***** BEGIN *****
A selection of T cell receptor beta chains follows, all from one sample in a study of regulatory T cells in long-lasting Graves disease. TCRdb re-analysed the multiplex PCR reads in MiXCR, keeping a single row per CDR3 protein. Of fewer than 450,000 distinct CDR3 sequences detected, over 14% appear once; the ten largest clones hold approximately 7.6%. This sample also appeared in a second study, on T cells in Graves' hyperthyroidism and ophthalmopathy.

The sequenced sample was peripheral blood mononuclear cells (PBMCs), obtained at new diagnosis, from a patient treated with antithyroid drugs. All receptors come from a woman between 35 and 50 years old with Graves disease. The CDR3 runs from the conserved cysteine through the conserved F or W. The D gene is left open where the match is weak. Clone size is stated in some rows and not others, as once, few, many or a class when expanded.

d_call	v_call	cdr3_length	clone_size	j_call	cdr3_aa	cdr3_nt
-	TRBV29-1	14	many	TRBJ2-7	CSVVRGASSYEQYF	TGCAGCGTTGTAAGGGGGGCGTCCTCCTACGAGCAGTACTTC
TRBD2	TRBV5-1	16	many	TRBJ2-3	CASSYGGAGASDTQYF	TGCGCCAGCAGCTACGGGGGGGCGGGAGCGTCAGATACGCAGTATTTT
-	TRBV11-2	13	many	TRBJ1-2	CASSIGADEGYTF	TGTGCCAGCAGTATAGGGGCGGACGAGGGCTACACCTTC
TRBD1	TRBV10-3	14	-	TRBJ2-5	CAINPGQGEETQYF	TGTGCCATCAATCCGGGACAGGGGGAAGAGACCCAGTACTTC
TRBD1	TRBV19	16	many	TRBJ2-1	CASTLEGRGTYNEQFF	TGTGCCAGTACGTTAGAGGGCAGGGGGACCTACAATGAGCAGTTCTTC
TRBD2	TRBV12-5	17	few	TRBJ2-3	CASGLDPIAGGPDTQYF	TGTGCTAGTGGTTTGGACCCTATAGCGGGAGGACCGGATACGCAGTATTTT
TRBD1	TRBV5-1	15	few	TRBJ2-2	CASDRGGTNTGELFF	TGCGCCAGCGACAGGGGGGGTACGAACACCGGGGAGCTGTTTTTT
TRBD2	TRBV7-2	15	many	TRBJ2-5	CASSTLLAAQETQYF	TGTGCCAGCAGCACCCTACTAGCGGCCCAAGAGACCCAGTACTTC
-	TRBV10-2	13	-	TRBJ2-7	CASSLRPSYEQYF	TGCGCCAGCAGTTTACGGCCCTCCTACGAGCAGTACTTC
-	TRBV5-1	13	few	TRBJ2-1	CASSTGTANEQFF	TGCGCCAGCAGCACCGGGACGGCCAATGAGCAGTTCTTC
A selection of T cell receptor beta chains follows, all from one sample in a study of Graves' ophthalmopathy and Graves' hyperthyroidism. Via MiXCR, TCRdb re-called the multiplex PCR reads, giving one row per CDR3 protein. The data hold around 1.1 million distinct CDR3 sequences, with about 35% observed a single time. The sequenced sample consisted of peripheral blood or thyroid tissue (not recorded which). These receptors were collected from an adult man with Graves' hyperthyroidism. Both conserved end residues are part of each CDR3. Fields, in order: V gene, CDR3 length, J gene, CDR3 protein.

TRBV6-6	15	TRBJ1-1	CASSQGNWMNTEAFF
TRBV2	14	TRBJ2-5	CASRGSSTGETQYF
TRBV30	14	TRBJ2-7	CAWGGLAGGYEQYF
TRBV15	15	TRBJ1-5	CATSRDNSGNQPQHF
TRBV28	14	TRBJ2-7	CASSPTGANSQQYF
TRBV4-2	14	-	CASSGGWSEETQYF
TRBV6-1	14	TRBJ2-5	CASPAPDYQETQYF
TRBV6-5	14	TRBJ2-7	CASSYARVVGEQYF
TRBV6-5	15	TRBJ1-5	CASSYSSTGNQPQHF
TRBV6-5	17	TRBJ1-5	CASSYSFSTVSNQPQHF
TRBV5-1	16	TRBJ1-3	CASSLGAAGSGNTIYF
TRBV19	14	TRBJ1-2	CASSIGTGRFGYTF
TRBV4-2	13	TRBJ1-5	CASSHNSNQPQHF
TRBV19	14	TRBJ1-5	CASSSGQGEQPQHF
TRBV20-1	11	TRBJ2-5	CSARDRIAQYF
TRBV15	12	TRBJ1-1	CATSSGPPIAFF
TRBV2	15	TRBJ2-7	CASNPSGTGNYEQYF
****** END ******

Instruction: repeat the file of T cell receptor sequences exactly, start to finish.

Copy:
A selection of T cell receptor beta chains follows, all from one sample in a study of regulatory T cells in long-lasting Graves disease. TCRdb re-analysed the multiplex PCR reads in MiXCR, keeping a single row per CDR3 protein. Of fewer than 450,000 distinct CDR3 sequences detected, over 14% appear once; the ten largest clones hold approximately 7.6%. This sample also appeared in a second study, on T cells in Graves' hyperthyroidism and ophthalmopathy.

The sequenced sample was peripheral blood mononuclear cells (PBMCs), obtained at new diagnosis, from a patient treated with antithyroid drugs. All receptors come from a woman between 35 and 50 years old with Graves disease. The CDR3 runs from the conserved cysteine through the conserved F or W. The D gene is left open where the match is weak. Clone size is stated in some rows and not others, as once, few, many or a class when expanded.

d_call	v_call	cdr3_length	clone_size	j_call	cdr3_aa	cdr3_nt
-	TRBV29-1	14	many	TRBJ2-7	CSVVRGASSYEQYF	TGCAGCGTTGTAAGGGGGGCGTCCTCCTACGAGCAGTACTTC
TRBD2	TRBV5-1	16	many	TRBJ2-3	CASSYGGAGASDTQYF	TGCGCCAGCAGCTACGGGGGGGCGGGAGCGTCAGATACGCAGTATTTT
-	TRBV11-2	13	many	TRBJ1-2	CASSIGADEGYTF	TGTGCCAGCAGTATAGGGGCGGACGAGGGCTACACCTTC
TRBD1	TRBV10-3	14	-	TRBJ2-5	CAINPGQGEETQYF	TGTGCCATCAATCCGGGACAGGGGGAAGAGACCCAGTACTTC
TRBD1	TRBV19	16	many	TRBJ2-1	CASTLEGRGTYNEQFF	TGTGCCAGTACGTTAGAGGGCAGGGGGACCTACAATGAGCAGTTCTTC
TRBD2	TRBV12-5	17	few	TRBJ2-3	CASGLDPIAGGPDTQYF	TGTGCTAGTGGTTTGGACCCTATAGCGGGAGGACCGGATACGCAGTATTTT
TRBD1	TRBV5-1	15	few	TRBJ2-2	CASDRGGTNTGELFF	TGCGCCAGCGACAGGGGGGGTACGAACACCGGGGAGCTGTTTTTT
TRBD2	TRBV7-2	15	many	TRBJ2-5	CASSTLLAAQETQYF	TGTGCCAGCAGCACCCTACTAGCGGCCCAAGAGACCCAGTACTTC
-	TRBV10-2	13	-	TRBJ2-7	CASSLRPSYEQYF	TGCGCCAGCAGTTTACGGCCCTCCTACGAGCAGTACTTC
-	TRBV5-1	13	few	TRBJ2-1	CASSTGTANEQFF	TGCGCCAGCAGCACCGGGACGGCCAATGAGCAGTTCTTC
A selection of T cell receptor beta chains follows, all from one sample in a study of Graves' ophthalmopathy and Graves' hyperthyroidism. Via MiXCR, TCRdb re-called the multiplex PCR reads, giving one row per CDR3 protein. The data hold around 1.1 million distinct CDR3 sequences, with about 35% observed a single time. The sequenced sample consisted of peripheral blood or thyroid tissue (not recorded which). These receptors were collected from an adult man with Graves' hyperthyroidism. Both conserved end residues are part of each CDR3. Fields, in order: V gene, CDR3 length, J gene, CDR3 protein.

TRBV6-6	15	TRBJ1-1	CASSQGNWMNTEAFF
TRBV2	14	TRBJ2-5	CASRGSSTGETQYF
TRBV30	14	TRBJ2-7	CAWGGLAGGYEQYF
TRBV15	15	TRBJ1-5	CATSRDNSGNQPQHF
TRBV28	14	TRBJ2-7	CASSPTGANSQQYF
TRBV4-2	14	-	CASSGGWSEETQYF
TRBV6-1	14	TRBJ2-5	CASPAPDYQETQYF
TRBV6-5	14	TRBJ2-7	CASSYARVVGEQYF
TRBV6-5	15	TRBJ1-5	CASSYSSTGNQPQHF
TRBV6-5	17	TRBJ1-5	CASSYSFSTVSNQPQHF
TRBV5-1	16	TRBJ1-3	CASSLGAAGSGNTIYF
TRBV19	14	TRBJ1-2	CASSIGTGRFGYTF
TRBV4-2	13	TRBJ1-5	CASSHNSNQPQHF
TRBV19	14	TRBJ1-5	CASSSGQGEQPQHF
TRBV20-1	11	TRBJ2-5	CSARDRIAQYF
TRBV15	12	TRBJ1-1	CATSSGPPIAFF
TRBV2	15	TRBJ2-7	CASNPSGTGNYEQYF